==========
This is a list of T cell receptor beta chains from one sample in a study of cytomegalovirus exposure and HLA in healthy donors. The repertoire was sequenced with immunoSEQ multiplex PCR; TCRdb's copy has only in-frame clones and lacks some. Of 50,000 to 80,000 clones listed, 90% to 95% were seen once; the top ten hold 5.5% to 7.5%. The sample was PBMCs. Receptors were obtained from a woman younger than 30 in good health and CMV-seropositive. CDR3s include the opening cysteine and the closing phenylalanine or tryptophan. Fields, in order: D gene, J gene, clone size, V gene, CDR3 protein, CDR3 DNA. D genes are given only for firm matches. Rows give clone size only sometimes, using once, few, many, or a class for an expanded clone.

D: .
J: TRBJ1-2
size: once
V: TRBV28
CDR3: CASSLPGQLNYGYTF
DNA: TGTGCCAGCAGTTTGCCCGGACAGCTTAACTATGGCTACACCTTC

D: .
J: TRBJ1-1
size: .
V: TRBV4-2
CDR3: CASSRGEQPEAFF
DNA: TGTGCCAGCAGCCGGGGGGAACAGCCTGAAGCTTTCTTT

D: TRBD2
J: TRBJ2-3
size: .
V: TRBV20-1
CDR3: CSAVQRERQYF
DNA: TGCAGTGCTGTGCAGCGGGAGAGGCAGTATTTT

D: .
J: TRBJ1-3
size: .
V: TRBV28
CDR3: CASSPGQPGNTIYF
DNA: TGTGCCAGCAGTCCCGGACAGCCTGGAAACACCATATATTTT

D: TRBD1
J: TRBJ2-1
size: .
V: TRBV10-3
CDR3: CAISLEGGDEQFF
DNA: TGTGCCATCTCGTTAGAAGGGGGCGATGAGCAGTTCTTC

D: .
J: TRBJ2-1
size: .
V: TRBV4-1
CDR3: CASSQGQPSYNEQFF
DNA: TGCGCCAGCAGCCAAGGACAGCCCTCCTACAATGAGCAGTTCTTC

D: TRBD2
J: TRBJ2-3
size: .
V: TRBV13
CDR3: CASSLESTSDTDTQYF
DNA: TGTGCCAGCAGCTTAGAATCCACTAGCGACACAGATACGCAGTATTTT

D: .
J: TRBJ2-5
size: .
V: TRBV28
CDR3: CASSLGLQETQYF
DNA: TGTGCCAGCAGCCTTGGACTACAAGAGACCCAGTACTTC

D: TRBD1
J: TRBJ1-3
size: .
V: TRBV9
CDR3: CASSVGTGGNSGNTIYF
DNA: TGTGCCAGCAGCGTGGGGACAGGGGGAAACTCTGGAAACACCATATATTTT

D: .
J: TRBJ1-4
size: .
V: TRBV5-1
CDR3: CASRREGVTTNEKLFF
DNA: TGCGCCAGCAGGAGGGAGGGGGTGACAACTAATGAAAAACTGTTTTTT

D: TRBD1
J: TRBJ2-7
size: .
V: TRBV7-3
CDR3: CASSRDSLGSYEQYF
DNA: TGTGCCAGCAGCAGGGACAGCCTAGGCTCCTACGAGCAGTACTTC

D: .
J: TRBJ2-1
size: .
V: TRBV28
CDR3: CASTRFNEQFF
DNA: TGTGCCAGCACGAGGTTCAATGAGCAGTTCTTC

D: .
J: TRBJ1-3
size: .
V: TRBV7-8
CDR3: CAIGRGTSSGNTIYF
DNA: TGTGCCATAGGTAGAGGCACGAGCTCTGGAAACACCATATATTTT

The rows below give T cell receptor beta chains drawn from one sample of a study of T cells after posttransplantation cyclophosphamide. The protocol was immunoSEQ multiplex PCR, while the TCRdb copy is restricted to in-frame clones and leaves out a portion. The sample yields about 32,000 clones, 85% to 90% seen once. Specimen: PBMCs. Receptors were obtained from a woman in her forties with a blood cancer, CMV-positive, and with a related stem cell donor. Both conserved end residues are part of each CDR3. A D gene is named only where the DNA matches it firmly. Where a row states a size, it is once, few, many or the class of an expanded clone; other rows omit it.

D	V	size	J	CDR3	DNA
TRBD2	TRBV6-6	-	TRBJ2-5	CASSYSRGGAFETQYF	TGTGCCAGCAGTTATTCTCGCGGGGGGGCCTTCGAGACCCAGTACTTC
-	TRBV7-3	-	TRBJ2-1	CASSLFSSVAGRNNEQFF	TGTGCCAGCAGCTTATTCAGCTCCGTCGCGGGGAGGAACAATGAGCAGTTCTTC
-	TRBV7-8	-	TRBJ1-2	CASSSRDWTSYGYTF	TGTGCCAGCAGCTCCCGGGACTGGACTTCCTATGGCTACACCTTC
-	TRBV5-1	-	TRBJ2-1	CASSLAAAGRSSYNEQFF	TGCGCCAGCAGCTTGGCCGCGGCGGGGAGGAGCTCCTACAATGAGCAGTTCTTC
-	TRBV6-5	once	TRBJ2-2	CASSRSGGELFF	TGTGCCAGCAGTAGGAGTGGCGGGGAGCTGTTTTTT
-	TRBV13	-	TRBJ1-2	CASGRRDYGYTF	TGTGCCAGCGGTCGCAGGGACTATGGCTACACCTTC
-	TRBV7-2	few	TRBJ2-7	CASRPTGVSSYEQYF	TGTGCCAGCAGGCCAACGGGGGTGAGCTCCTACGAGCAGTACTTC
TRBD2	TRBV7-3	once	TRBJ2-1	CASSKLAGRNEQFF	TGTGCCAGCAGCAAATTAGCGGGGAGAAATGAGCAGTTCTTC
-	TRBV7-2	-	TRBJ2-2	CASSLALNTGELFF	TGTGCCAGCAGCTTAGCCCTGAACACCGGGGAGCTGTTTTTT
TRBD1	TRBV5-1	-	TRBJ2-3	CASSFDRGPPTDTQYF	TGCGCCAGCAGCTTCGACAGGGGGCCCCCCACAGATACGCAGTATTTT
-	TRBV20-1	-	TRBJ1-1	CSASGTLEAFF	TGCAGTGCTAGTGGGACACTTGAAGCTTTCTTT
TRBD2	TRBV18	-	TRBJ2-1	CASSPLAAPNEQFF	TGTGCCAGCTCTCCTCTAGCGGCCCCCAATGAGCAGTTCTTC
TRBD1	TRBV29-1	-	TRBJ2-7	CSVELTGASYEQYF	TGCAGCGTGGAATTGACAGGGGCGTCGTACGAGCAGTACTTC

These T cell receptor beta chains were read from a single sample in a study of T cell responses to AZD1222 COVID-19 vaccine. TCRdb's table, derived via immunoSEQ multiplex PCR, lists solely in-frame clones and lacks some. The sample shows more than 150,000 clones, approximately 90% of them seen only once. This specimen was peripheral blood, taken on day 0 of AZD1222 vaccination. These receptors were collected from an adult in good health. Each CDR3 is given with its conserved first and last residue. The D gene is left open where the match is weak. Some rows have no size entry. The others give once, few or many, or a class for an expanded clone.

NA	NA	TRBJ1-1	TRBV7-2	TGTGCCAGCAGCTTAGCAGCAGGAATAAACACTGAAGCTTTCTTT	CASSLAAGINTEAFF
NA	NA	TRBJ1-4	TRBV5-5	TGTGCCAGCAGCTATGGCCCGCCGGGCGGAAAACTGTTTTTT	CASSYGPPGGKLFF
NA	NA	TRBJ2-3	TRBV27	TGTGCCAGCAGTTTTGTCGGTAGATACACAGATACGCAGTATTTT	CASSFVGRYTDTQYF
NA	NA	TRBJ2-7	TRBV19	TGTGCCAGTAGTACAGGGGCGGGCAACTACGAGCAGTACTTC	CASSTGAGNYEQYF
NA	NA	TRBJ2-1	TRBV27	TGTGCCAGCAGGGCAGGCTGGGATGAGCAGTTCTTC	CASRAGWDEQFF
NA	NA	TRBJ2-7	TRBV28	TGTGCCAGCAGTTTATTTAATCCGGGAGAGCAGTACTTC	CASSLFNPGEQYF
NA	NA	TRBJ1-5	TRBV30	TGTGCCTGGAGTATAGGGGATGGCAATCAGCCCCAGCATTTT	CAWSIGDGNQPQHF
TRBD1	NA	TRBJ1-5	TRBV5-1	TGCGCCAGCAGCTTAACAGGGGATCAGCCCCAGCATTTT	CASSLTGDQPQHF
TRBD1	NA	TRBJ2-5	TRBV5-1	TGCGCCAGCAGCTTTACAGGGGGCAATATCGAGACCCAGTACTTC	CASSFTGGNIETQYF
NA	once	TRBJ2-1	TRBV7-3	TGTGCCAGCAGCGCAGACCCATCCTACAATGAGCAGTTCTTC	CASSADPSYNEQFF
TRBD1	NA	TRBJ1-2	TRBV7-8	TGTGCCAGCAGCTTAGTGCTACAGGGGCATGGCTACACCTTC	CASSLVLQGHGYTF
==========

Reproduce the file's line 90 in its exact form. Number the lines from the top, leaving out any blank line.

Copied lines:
-	TRBV7-2	-	TRBJ2-2	CASSLALNTGELFF	TGTGCCAGCAGCTTAGCCCTGAACACCGGGGAGCTGTTTTTT